Spanish immersion program will bridge cultures

Dual Language Immersion Teachers Amy Kaetzel, left, and Carmen Brooks, pose for a portrait at Huntingburg Elementary School on Friday. Marlena Sloss/The Herald

By LEANN BURKE 
lburke@dcherald.com

HUNTINGBURG — Kindergarten teacher Amy Kaetzel added new bilingual decorations to her classroom over the summer.

The new decor comes as she and her colleague, Carmen Brooks, prepare to teach the first year of the Southwest Dubois County School Corporation’s dual language immersion program, a new offering that will teach students in English and Spanish. By the time students in the program graduate, they will be fluent in both English and Spanish, which will set them apart as they apply to colleges or enter the workforce.

“We’re doing it because it’s going to help our kids now, and it’s also going to help them years from now,” said Tonya Schepers, English Language Learners director for the corporation.

Southwest Dubois’ program is the latest of more than 20 dual language immersion programs in Indiana, according to Herald archives. Most teach in English and Spanish, but one teaches in English and Mandarin.

Staff members at Southwest Dubois began planning for the dual language immersion program — which will be housed at Huntingburg Elementary — in 2019 and won a $50,000 planning grant from the Indiana Department of Education through the Indiana Dual Language Immersion Pilot Program that the legislature set up in 2015. A second $50,000 grant is helping the corporation pay startup costs for the 2020-21 school year.

The program will follow a 50-50 model, with 50% of students coming from native English-speaking families and 50% coming from native Spanish-speaking families. Instruction will also be delivered in a 50-50 format. Students will spend half the school day with Kaetzel learning English language arts and half the day with Brooks learning Spanish language arts and math in Spanish. Science and social studies will be taught in both languages.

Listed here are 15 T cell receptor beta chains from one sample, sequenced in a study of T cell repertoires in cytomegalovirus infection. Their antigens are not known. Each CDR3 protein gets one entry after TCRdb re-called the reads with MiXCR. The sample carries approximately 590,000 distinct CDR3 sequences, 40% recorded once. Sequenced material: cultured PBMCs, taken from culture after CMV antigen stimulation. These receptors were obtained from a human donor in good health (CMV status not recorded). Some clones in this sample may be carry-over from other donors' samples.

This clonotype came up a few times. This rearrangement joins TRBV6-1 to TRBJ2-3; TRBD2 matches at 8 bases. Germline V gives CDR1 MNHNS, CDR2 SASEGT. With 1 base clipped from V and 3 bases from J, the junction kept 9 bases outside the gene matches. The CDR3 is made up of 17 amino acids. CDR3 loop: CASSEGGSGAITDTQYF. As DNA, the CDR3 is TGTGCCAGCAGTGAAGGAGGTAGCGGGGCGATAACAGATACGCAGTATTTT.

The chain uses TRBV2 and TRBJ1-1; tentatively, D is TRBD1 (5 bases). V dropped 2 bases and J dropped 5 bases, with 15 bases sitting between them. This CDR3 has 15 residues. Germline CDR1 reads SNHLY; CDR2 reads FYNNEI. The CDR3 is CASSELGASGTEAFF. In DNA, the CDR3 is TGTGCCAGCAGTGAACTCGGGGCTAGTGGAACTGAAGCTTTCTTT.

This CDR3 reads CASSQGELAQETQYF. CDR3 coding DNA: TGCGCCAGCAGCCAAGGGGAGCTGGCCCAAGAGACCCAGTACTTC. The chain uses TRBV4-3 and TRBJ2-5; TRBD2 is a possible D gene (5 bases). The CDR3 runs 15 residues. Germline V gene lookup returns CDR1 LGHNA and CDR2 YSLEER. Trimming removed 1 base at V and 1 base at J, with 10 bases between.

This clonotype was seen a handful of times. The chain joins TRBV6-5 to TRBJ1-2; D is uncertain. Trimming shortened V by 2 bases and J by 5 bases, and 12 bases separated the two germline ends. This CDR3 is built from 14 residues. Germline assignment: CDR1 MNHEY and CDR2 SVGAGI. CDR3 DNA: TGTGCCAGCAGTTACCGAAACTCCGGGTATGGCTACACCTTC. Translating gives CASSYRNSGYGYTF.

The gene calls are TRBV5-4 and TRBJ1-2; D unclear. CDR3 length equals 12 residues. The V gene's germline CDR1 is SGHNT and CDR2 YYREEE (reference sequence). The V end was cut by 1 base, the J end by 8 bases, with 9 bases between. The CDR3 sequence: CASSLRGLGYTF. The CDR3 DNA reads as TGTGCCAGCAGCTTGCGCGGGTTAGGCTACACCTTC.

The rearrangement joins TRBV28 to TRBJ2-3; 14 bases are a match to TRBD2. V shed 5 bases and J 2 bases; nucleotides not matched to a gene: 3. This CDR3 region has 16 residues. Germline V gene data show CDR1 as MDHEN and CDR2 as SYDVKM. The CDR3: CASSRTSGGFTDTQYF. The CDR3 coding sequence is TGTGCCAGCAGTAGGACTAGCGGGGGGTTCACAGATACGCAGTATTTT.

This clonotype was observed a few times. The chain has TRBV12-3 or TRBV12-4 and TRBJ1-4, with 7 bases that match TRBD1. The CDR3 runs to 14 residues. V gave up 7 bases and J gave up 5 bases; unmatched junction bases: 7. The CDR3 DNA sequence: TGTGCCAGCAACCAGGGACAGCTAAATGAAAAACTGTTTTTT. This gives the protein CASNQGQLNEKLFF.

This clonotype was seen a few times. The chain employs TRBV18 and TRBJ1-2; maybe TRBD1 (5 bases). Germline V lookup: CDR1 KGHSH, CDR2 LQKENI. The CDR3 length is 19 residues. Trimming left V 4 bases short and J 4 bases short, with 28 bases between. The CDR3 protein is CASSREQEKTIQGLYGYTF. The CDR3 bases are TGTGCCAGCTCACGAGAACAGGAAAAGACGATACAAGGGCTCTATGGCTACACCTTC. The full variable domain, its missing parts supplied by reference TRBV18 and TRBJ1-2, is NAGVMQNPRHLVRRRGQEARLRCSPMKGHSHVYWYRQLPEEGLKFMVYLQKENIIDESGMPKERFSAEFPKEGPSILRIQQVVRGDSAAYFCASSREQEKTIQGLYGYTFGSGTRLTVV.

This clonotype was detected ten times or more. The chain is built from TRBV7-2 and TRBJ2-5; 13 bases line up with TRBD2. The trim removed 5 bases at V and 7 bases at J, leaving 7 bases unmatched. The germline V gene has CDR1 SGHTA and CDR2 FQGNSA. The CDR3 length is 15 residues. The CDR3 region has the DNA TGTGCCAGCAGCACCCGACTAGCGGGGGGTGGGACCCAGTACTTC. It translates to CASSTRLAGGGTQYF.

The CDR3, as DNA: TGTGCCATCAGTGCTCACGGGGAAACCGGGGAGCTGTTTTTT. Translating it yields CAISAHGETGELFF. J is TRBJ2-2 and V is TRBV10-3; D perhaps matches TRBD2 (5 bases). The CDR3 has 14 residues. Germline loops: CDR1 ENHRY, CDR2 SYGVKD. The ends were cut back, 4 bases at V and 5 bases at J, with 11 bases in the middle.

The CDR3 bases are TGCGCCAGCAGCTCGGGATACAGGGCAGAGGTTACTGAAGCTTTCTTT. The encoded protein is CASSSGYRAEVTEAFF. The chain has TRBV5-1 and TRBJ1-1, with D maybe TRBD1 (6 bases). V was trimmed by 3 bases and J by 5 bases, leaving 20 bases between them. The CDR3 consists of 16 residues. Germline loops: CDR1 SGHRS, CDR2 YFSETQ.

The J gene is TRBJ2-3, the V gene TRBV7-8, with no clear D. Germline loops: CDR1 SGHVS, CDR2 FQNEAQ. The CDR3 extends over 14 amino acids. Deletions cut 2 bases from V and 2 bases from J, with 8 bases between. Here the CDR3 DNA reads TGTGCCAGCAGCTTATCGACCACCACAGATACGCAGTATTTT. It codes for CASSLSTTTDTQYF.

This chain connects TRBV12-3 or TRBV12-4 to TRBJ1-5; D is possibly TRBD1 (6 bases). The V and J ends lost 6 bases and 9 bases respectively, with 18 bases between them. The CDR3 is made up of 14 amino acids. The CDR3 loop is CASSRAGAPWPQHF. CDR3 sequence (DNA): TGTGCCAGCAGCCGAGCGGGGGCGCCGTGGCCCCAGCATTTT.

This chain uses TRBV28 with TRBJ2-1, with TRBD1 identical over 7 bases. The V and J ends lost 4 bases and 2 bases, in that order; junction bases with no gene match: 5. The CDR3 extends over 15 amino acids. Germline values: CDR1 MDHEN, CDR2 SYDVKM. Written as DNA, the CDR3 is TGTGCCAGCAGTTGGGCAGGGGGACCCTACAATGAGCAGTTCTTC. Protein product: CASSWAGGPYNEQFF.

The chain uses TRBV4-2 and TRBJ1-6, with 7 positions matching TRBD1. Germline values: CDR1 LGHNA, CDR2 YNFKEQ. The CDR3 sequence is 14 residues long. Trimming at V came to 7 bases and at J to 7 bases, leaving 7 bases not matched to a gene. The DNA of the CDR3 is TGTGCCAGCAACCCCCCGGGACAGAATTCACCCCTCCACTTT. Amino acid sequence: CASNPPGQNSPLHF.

“I’m really excited that the native Spanish speakers will get to show their stuff,” Brooks said.

The program holds 48 students — 24 in homeroom with Kaetzel and 24 with Brooks. So far, 40 slots have filled.

In addition to learning core subjects in both English and Spanish, the program will also provide cultural lessons about countries where each language is spoken. Those lessons will give every student the opportunity to learn about cultures other than their own and represent more of the cultures present in the student body at Southwest Dubois. Some of the cultures represented include the U.S., Mexico, El Salvador and Cuba.

Cultural lessons can also be shared with students outside the program.

“It’s really enriching the entire school to have the program here,” Schepers said.

As the first year of the program gets underway, corporation staff already has plans for the program to expand. Each year, another grade level will be added to the program to ensure that as students progress through Huntingburg Elementary, they stay in the program. The goal is for students to enroll in kindergarten and stick with it at least through fifth grade.

Bringing the program to the community has meant a year and a half of planning, school visits and hard work, and the staff is eager for classes to begin.

“It’s exciting to see the fruits of that hard work and to get started,” Schepers said. “We’re thankful for all the community support.”




More on DuboisCountyHerald.com